Why would you use lump-sum alimony?

Alimony payments are typically made every month, just like child support payments. The idea is that one spouse would have supported the other if they stayed married, and that support would pay the monthly bills. The alimony allows the other person not to fall into dire financial straights after the divorce.

However, you do not always have to do it this way. In some cases, you can opt to use a lump sum instead of the monthly payments. Why would you do this?

There are a few reasons, so let's explore some of the top ones. For the person getting the money, they may then have a chance to invest their alimony and increase the value. They could end up with more money than if they would have accepted, say, monthly payments for five years.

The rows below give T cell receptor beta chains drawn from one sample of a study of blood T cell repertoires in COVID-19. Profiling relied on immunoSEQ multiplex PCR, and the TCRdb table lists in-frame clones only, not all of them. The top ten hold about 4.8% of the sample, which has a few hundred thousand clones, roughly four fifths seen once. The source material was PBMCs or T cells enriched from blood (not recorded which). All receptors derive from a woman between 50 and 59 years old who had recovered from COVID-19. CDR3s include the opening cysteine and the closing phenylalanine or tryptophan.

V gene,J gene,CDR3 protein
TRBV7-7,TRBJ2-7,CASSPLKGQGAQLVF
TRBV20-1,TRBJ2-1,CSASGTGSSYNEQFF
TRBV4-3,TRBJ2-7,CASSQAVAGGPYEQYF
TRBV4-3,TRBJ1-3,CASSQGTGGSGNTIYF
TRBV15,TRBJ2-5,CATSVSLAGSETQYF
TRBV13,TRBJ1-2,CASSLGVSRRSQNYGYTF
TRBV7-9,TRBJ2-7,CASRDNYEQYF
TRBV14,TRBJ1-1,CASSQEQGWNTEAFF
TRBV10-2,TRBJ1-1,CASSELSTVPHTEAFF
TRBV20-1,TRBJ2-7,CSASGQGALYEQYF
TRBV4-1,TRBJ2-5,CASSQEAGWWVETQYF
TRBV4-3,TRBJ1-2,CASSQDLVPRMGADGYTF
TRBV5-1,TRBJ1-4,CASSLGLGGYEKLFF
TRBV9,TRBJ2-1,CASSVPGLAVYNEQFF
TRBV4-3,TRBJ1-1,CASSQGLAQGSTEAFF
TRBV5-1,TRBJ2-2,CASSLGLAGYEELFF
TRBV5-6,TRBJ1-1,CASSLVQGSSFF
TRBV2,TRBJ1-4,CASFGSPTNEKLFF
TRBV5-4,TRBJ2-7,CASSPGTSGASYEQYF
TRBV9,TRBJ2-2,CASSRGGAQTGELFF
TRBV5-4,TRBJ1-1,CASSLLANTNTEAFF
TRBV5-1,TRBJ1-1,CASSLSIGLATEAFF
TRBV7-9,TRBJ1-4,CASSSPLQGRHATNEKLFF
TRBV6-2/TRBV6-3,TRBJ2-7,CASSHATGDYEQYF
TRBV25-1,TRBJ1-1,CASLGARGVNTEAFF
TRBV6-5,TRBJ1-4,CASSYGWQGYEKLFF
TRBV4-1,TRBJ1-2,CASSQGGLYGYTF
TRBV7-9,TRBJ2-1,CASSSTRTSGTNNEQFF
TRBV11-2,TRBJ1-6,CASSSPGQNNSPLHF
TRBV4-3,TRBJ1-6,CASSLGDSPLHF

For the person paying, the lump sum is a way to simply be done with it and put the relationship in the past. They may not want to have monthly contact or pay their ex years from now. They would rather do it all up front and be done with it.

For both couples, it is a way to simplify the process. You do not have to worry about things like job loss or the other spouse requesting a modification of the alimony terms. You don't have to worry about one person not paying on time or the logistics of actually transferring money. You do it once and that's all.

That's not to say that a lump sum is right for everyone, but just to illustrate why you want to consider all of your divorce options.

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